[ image: Forest fires caused a thick haze]
Forest fires caused a thick haze
Later in the year Indonesia began to feel the impact of the El Nino phenomenon, which has disrupted the weather in many parts of the world. Much of the country experienced the worst drought in living memory.

In the remote eastern province of Irian Jaya more than 600 people died from famine related diseases. Elsewhere crops failed, and food prices shot up. But the most dramatic result of the drought was the smoke pouring up from thousands of forest fires on the islands of Sumatra and Borneo.

Farmers and plantation owners use burning to clear land every year, but in 1997 the fires got out of control when the monsoon rains arrived late. Neighbouring Singapore and Malaysia, were covered in a thick, choking haze which blotted out the sun and made breathing difficult. The health of millions of people was affected; the damage to Indonesia's forests and wildlife may be incalculable.

President Suharto was forced to make two unprecedented apologies to Indonesia's neighbours, and his Environment Minister openly accepted that the land-clearing methods being used were too destructive. But there were few signs that the government was willing to punish the large companies responsible for the worst of the burning.

The economy

[ image: Indonesia was badly affected by the region's currency crisis]
Indonesia was badly affected by the region's currency crisis
Any sense of complacency has been banished by a sudden reversal of Indonesia's economic fortunes.

For years President Suharto has been praised for his prudent management of the economy. Indonesia was close to collapse when he took power in the 1960s, but by the 1980s it was growing rapidly alongside the other so-called Asian Tigers. Even when Thailand's economy started unravelling in July, financial experts still insisted that Indonesia was different, that its 'fundamentals' were much stronger.

But by the end of the year the currency, the rupiah, had fallen further than any other in the region, and many Indonesian companies teetered on the brink of bankruptcy.

It turned out that during the boom years of the last decade, Indonesian companies had borrowed huge amounts in dollars, but failed to turn their loans into productive businesses. When the rupiah started to slide, their debts became more expensive, and some companies could not make their repayments.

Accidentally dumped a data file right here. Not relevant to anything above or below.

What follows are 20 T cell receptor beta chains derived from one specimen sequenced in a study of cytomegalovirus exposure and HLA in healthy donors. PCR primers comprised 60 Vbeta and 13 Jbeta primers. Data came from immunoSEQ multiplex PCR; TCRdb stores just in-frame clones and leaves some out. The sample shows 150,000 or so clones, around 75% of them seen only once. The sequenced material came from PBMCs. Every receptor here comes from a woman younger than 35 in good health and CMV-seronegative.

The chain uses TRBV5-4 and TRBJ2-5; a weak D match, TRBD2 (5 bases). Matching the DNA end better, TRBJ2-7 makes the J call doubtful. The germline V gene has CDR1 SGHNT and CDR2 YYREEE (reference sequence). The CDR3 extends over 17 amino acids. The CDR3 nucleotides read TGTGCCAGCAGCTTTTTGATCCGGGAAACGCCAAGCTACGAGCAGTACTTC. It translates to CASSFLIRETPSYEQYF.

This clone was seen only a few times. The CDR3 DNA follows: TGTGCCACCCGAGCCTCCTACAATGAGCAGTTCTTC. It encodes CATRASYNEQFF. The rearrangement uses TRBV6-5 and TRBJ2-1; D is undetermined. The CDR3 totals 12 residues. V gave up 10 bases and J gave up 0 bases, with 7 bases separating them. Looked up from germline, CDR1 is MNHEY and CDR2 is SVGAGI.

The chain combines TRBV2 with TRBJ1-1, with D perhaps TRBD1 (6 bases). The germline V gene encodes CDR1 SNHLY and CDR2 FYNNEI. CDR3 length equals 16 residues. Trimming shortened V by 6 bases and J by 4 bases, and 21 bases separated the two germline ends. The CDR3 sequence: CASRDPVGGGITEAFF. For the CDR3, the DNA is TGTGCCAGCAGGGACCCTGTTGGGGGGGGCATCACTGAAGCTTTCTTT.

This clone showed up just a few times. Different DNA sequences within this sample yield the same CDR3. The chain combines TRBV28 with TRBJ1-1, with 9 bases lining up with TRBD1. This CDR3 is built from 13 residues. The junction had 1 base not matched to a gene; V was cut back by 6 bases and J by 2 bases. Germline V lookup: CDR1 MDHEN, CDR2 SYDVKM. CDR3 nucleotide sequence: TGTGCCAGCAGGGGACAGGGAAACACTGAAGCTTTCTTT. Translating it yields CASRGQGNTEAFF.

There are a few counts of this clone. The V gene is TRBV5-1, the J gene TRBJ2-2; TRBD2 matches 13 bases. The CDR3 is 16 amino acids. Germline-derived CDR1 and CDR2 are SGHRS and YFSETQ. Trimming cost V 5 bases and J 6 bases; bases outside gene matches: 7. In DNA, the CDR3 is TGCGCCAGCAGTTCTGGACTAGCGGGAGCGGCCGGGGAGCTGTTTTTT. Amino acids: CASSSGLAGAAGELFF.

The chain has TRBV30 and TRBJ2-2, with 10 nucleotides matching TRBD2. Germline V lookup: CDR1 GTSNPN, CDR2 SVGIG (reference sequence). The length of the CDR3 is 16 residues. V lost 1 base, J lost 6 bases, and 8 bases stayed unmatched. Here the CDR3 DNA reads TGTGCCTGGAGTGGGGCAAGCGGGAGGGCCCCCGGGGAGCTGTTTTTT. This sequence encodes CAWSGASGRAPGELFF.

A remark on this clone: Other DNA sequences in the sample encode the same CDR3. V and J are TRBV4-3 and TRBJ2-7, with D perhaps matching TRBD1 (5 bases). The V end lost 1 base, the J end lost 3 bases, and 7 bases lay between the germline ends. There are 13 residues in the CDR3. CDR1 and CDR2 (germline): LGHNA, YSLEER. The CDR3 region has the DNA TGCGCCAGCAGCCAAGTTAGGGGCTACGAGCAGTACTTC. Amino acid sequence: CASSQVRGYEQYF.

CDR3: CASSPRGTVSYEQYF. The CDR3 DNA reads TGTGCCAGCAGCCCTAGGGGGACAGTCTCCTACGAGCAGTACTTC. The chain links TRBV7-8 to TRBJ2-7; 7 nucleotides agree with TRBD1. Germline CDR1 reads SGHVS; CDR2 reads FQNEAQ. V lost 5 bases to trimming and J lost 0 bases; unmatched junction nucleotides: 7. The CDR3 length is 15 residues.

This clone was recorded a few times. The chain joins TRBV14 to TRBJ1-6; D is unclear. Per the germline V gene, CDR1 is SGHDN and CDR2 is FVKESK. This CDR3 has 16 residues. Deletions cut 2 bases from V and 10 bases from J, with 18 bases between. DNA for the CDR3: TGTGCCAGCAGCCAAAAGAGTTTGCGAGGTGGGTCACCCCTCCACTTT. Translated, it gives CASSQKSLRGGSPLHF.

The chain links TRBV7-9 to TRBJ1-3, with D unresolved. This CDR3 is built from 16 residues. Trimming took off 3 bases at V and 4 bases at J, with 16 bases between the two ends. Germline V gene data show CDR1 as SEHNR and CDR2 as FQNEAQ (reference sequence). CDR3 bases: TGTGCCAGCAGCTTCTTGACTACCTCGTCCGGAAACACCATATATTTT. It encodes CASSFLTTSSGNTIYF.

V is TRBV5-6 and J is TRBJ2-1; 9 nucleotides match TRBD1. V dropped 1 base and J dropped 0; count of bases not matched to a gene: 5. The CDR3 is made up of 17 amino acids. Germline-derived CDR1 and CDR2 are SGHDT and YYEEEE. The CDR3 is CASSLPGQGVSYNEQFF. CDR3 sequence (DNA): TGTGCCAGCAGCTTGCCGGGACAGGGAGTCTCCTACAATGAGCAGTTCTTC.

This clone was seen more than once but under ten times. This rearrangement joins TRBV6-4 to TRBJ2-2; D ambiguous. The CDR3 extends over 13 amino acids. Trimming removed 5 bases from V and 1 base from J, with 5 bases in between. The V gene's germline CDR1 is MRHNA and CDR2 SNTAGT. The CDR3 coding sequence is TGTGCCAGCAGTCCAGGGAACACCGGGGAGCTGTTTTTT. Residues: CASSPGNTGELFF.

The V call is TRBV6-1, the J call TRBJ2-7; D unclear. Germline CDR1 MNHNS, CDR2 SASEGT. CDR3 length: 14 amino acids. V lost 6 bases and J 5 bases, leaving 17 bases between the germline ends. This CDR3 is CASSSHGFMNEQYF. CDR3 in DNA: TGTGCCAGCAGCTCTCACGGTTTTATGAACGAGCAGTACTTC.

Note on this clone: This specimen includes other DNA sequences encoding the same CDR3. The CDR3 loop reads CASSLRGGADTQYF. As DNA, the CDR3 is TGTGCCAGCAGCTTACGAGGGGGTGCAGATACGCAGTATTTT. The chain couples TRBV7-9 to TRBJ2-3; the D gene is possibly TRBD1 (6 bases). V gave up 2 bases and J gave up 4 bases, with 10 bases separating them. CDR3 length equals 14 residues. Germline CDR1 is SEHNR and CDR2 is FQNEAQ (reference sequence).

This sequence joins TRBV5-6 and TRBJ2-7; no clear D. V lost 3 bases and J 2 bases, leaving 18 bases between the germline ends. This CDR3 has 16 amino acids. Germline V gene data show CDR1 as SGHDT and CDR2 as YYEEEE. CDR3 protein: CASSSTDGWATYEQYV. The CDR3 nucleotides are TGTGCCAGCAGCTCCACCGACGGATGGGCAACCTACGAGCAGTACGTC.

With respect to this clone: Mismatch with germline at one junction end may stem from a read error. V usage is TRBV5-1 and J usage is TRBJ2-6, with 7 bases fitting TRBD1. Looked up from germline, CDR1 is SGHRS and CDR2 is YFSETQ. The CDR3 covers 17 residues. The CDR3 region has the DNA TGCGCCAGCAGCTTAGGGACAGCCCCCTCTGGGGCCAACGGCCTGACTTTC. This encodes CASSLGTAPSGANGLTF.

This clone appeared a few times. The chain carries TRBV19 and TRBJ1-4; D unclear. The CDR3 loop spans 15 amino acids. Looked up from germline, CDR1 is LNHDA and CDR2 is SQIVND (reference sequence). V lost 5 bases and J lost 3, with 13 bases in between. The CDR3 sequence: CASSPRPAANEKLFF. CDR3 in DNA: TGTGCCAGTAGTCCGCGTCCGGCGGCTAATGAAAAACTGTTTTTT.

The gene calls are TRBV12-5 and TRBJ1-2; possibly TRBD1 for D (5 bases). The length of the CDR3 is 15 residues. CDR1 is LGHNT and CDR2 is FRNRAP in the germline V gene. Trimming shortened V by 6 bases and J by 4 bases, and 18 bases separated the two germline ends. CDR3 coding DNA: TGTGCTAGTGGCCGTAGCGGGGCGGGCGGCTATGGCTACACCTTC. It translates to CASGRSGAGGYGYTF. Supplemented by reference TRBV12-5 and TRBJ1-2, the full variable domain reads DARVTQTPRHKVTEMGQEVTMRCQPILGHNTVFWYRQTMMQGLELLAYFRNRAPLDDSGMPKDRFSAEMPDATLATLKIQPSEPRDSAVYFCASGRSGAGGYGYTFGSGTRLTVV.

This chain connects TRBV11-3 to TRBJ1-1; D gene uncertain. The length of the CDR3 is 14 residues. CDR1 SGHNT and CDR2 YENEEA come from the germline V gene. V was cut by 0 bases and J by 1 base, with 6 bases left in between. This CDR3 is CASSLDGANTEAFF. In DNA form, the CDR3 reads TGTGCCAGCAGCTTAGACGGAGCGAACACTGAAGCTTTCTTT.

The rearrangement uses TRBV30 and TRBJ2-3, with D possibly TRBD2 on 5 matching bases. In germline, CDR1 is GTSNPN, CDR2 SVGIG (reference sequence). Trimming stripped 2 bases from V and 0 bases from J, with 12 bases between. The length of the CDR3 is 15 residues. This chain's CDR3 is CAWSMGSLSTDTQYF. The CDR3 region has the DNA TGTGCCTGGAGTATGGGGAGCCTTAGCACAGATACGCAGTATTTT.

The International Monetary Fund was called in and brokered what was then the second largest loan package in its history. But foreign investors remain wary of Indonesia. They have discovered that the pervasive corruption and the lack of transparency makes it difficult to be sure of how safe an investment Indonesia is.

[ image: President Suharto]
President Suharto
For President Suharto, the outlook is grim. In the past Indonesians have been prepared to overlook the lack of political freedom and the favours he bestows on his family because he was able to distribute the benefits of economic growth more widely. With the economy likely to shrink next year, he will lose the essential foundation of his political legitimacy. His health is now uncertain, but he refuses to groom a successor, or even to spell out how one should be chosen.

His current term of office expires in March, and his control of the political system effectively means he will be the only candidate for another, seventh term. But many Indonesians believe he is no longer up to the job. Their only previous experience of a change of leader was when Mr Suharto came to power in 1965, and that period of transition resulted in the deaths of 500,000 people.

The challenge facing Indonesia now is to devise a better way of finding a new leader, while living under a government that bans any discussion of the succession issue.